President Andrew Jackson Wins Re-Election
After Andrew Jackson lost the close presidential election of 1824, he focused on defeating John Quincy Adams four years later. Jackson easily succeeded, becoming the first president to hail from a state other than Virginia or Massachusetts. This distinction can help symbolize the expansion of the United States during his eight years in office. Originally, the Democrats had not anticipated Jackson's running for a second term, but it became necessary because of the growing feud between Secretary of State Martin Van Buren and Vice-President John C. Calhoun. Despite some objections, Van Buren would take over as Jackson's running mate on the presidential ticket. The campaign was defined by the Bank War, the question of the Second Bank of the United States. This issue dominated the election so much that one newspaper wrote, The people of this country are at last invoked to decide whether they will have for President, Andrew Jackson, or the Bank of the United States. But, there were some other intriguing aspects to the election. It was both the first to have its candidates elected through party conventions and the first to include a legitimate third party, the Anti-Masons. William Wirt ran for that party, whose influence resided mostly in New York and Ohio. The other main party, in opposition with the Democrats, was the National Republicans, who ran two candidates, Kentucky Senator Henry Clay and Virginia Governor John Floyd. However, the election would be forever connected to the Second Bank of the United States. The incumbent Jackson believed the bank was unconstitutional and had failed to create a united currency. Earlier in 1832, he had actually vetoed the bill for re-chartering the Bank. The National Republicans hoped this issue would steal the election, with Jackson's harsh line taking away from his popularity. However, the President won handily, 219 electoral votes to 49 for Clay, 11 for Floyd, and 7 for Wirt. Van Buren would follow Jackson to the presidency four years later, but he would have to deal with Jackson's bank stance, which caused the economic Panic of 1837.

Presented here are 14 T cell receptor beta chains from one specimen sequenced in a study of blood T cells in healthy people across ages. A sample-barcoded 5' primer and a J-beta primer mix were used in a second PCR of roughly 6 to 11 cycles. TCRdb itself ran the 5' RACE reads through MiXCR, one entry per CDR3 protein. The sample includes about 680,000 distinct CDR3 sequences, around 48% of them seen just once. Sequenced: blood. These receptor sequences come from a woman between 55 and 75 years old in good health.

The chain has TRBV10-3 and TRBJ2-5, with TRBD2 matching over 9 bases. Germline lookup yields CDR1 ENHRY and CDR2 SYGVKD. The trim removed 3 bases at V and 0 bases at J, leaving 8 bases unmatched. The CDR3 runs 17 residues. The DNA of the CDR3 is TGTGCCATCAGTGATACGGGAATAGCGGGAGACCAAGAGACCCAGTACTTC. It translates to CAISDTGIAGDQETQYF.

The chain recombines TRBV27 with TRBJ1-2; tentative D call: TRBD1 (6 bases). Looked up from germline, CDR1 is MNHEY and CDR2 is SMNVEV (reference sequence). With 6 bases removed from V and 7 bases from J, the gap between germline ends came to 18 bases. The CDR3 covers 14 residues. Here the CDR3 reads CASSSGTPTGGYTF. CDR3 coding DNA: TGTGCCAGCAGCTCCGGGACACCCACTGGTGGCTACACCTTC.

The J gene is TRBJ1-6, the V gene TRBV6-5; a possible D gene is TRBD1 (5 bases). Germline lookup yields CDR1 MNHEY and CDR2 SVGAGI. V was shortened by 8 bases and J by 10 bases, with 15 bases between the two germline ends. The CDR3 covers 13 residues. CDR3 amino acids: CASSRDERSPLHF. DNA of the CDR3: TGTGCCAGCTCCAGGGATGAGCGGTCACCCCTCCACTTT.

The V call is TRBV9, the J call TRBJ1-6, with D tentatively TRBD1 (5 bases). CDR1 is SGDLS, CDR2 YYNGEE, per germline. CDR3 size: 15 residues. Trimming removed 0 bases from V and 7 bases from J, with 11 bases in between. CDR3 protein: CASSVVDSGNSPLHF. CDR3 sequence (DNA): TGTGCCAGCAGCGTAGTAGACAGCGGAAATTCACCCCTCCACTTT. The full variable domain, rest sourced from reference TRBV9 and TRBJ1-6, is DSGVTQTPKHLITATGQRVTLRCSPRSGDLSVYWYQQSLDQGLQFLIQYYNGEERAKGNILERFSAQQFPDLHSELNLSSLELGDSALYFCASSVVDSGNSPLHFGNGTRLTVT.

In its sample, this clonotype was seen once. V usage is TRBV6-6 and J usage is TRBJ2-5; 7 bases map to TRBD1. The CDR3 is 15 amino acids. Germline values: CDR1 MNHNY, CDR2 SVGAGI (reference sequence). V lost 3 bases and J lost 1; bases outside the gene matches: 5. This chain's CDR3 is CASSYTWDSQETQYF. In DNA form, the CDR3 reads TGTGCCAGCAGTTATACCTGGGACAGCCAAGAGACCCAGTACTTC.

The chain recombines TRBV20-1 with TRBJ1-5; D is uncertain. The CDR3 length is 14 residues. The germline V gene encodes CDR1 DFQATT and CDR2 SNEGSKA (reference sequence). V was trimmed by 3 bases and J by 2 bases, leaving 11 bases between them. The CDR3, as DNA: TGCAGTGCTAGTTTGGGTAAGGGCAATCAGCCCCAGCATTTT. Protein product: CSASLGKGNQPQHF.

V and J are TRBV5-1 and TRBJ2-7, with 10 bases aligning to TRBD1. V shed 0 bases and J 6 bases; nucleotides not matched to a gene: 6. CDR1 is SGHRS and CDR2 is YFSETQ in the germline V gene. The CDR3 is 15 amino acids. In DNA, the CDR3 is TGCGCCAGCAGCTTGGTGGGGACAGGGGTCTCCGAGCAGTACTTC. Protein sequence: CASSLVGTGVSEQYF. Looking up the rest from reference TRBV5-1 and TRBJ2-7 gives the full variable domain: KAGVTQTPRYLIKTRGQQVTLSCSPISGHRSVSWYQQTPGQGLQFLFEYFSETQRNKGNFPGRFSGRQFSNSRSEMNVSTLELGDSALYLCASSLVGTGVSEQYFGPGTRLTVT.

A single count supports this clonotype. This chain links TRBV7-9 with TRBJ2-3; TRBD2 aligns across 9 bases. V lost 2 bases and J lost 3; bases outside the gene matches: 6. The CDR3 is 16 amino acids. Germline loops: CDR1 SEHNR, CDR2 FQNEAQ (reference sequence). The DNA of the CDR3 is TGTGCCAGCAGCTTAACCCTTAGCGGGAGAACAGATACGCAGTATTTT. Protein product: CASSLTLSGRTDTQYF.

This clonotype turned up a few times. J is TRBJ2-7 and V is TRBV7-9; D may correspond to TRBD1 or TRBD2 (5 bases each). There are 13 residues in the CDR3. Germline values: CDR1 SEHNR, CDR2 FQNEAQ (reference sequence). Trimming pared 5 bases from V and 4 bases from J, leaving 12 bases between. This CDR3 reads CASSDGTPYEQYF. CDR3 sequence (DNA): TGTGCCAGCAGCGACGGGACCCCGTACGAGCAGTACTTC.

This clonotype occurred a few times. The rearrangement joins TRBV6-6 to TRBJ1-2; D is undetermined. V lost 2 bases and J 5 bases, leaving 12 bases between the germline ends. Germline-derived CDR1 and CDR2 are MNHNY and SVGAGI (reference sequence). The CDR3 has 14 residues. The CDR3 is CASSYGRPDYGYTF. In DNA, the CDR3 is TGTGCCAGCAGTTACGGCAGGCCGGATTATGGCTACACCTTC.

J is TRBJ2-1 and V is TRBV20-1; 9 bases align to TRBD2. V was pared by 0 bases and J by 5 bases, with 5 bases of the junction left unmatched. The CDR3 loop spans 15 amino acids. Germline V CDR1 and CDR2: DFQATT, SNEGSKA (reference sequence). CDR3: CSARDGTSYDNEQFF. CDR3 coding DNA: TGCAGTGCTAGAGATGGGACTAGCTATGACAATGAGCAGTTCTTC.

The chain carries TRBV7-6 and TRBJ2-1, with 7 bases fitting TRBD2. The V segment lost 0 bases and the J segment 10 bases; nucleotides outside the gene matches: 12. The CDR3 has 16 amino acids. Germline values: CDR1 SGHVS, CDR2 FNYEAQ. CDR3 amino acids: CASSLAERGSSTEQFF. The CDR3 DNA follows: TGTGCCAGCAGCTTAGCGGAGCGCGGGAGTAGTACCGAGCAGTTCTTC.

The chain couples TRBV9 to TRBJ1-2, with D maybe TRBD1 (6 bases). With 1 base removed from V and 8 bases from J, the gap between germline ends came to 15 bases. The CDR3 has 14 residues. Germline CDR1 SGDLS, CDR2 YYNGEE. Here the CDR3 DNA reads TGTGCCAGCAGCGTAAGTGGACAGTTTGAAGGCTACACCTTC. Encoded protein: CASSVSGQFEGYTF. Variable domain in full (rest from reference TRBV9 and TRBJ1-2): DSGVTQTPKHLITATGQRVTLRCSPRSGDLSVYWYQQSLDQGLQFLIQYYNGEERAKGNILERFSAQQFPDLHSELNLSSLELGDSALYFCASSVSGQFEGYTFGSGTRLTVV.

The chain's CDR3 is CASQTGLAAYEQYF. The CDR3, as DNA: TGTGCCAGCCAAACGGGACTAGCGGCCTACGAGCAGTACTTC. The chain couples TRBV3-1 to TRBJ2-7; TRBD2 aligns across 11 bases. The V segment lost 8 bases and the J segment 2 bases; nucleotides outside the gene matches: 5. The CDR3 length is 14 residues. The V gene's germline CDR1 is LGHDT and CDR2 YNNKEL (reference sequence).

- "Address of the National Republican Convention to the People of the United States," Baton Rouge Gazette, January 21, 1832, 2.
- Arthur M. Schlesinger, Jr., ed., History of American Presidential Elections: 1789-1968, volume I (New York: Chelsea House Publishers, 1971), 495-574.
- "The United States Bank for President," Washington Globe, October 13, 1832, 2.